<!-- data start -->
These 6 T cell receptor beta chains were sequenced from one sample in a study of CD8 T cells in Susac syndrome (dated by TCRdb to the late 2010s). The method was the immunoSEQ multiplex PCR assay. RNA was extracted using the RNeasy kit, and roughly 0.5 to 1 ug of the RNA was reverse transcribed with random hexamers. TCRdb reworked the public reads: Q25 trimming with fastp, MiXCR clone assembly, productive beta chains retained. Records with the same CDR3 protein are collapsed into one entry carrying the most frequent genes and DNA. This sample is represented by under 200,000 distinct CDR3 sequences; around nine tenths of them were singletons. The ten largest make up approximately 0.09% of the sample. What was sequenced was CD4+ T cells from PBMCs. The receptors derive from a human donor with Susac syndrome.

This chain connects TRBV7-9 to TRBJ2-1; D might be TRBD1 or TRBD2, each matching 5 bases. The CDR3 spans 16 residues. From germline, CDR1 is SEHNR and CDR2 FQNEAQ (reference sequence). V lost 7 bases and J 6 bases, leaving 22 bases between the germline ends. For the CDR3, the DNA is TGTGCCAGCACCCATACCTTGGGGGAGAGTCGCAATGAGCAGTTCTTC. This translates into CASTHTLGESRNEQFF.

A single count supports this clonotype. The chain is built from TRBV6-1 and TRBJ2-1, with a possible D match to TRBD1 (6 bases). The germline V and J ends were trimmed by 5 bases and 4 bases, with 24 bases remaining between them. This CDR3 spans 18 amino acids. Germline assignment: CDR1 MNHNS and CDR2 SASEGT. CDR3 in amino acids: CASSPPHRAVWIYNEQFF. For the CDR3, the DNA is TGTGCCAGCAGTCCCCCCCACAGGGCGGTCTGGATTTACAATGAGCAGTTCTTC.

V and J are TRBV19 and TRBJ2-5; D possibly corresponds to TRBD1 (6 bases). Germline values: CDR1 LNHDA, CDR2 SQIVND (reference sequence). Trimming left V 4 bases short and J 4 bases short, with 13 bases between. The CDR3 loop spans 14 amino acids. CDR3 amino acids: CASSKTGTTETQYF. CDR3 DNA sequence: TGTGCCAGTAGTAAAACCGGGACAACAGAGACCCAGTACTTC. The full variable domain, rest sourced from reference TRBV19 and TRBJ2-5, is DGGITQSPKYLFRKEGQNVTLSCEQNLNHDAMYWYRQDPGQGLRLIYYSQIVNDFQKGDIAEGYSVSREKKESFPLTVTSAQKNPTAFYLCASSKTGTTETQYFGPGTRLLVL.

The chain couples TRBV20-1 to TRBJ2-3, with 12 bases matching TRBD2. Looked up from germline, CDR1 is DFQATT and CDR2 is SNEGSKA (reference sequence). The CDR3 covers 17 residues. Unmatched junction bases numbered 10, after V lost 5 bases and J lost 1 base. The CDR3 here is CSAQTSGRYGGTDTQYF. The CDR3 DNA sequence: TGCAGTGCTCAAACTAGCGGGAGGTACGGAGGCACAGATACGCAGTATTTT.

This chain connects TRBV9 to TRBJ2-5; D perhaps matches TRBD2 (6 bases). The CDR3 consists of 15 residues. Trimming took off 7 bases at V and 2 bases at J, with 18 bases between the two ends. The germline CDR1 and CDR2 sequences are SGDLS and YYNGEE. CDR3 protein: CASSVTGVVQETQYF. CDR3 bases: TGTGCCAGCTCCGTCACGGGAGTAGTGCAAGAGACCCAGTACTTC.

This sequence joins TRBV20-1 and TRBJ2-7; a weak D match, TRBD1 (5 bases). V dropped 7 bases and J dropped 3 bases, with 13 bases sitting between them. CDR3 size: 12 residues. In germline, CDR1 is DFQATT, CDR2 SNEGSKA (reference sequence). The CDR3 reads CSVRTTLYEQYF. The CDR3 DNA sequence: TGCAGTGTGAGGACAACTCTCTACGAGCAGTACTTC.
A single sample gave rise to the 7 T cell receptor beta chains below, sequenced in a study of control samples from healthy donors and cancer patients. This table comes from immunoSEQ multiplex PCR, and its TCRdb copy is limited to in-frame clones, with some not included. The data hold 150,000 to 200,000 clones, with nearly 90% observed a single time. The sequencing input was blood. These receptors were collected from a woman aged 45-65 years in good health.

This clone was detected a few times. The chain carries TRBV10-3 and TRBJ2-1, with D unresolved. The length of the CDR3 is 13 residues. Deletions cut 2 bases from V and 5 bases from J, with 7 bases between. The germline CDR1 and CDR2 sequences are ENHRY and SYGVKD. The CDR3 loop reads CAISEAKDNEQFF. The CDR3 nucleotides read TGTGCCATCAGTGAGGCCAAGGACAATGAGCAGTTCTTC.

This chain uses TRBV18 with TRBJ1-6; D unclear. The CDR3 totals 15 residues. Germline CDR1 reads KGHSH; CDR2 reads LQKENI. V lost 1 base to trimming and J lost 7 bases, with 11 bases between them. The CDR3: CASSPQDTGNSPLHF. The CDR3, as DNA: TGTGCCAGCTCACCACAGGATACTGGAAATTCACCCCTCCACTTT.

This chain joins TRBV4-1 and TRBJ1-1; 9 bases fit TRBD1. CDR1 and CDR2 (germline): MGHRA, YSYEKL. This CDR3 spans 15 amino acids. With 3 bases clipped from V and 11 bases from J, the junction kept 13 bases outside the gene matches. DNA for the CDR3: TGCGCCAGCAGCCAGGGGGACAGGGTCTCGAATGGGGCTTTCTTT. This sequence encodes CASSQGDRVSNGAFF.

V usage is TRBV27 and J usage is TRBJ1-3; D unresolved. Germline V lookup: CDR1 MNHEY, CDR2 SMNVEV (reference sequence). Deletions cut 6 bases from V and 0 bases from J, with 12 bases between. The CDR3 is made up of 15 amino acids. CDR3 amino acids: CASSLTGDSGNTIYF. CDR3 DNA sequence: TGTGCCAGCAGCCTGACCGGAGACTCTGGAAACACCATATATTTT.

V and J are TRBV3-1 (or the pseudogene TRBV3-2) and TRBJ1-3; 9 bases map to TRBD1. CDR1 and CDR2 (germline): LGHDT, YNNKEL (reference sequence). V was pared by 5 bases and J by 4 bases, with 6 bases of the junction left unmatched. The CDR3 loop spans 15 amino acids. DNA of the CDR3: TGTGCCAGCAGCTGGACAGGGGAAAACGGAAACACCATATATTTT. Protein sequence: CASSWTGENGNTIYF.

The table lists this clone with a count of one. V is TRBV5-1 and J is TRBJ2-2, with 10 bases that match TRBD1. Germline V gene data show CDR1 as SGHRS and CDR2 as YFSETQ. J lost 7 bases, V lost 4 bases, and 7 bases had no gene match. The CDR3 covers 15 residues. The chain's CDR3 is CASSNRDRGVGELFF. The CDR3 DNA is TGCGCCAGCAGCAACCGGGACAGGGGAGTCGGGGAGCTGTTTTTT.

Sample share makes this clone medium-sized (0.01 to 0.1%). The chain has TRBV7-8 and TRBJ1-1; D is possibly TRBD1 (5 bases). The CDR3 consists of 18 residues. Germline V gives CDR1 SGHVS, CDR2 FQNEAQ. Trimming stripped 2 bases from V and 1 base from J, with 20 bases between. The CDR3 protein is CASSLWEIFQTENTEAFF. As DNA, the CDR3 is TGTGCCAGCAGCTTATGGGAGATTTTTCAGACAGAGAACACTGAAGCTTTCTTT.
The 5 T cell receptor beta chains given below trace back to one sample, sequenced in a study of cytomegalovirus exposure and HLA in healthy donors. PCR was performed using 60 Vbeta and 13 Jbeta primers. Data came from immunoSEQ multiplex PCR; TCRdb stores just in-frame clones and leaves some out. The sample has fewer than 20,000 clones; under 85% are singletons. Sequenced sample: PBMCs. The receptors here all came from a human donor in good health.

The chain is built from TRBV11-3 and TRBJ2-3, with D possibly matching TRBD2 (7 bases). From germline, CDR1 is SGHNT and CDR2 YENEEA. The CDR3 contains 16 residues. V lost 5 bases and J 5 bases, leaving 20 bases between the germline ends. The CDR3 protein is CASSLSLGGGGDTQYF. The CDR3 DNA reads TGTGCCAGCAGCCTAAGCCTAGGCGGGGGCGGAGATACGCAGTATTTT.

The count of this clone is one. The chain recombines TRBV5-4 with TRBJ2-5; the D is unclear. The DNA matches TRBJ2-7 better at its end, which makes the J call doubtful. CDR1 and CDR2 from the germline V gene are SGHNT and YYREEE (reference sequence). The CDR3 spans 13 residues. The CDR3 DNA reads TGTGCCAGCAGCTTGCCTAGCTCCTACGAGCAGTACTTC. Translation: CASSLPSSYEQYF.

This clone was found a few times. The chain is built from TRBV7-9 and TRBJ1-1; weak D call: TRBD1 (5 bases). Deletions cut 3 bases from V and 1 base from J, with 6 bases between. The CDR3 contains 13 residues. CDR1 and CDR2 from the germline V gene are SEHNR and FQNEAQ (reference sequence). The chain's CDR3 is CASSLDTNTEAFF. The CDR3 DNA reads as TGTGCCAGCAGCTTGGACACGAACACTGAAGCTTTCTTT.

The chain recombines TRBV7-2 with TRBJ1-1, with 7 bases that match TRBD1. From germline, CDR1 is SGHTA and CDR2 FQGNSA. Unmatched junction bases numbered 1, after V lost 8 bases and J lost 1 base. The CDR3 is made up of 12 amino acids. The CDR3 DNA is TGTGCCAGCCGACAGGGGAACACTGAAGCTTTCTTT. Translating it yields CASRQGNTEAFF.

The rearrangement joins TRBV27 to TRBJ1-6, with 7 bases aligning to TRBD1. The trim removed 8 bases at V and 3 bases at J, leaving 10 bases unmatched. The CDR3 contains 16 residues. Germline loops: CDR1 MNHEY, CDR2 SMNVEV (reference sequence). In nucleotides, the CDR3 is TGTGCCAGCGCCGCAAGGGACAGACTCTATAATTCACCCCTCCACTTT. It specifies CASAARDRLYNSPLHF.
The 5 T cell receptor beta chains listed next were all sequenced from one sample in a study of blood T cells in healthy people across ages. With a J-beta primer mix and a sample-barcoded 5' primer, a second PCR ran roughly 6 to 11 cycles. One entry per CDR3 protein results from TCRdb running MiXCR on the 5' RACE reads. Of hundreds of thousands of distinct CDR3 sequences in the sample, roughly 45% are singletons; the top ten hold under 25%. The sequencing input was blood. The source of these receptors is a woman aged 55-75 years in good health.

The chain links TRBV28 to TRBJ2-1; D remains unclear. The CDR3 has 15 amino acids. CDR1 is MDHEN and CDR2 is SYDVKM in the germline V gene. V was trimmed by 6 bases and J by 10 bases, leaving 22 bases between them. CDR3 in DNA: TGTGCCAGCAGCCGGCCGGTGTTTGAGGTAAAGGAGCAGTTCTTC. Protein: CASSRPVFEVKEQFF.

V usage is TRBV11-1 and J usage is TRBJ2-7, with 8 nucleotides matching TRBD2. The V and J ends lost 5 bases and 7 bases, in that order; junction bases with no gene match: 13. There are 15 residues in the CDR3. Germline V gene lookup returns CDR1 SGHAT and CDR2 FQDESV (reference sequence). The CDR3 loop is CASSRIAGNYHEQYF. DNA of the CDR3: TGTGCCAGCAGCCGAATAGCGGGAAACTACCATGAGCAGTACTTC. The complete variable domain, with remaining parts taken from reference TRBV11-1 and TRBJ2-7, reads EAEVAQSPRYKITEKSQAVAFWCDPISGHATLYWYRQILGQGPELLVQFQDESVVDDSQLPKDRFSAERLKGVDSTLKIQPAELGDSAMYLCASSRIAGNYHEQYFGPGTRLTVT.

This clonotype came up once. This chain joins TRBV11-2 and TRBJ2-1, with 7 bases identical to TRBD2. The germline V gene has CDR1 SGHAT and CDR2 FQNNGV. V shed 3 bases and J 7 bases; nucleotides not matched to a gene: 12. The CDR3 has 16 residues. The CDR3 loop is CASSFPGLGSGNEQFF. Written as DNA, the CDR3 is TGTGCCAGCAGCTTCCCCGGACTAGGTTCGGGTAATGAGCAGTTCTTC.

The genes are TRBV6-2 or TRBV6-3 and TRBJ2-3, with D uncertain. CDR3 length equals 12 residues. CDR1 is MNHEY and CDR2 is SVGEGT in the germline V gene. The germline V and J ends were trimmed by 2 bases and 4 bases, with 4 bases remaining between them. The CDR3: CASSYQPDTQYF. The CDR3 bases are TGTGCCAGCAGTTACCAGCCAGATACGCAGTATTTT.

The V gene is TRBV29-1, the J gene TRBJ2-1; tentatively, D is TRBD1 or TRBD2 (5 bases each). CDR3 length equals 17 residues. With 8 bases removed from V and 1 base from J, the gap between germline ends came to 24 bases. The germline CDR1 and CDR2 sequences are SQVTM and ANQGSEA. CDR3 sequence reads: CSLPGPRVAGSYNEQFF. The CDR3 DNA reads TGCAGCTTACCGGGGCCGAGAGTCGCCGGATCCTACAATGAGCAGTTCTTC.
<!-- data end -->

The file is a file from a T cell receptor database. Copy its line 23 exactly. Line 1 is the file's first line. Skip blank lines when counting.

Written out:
The chain links TRBV28 to TRBJ2-1; D remains unclear. The CDR3 has 15 amino acids. CDR1 is MDHEN and CDR2 is SYDVKM in the germline V gene. V was trimmed by 6 bases and J by 10 bases, leaving 22 bases between them. CDR3 in DNA: TGTGCCAGCAGCCGGCCGGTGTTTGAGGTAAAGGAGCAGTTCTTC. Protein: CASSRPVFEVKEQFF.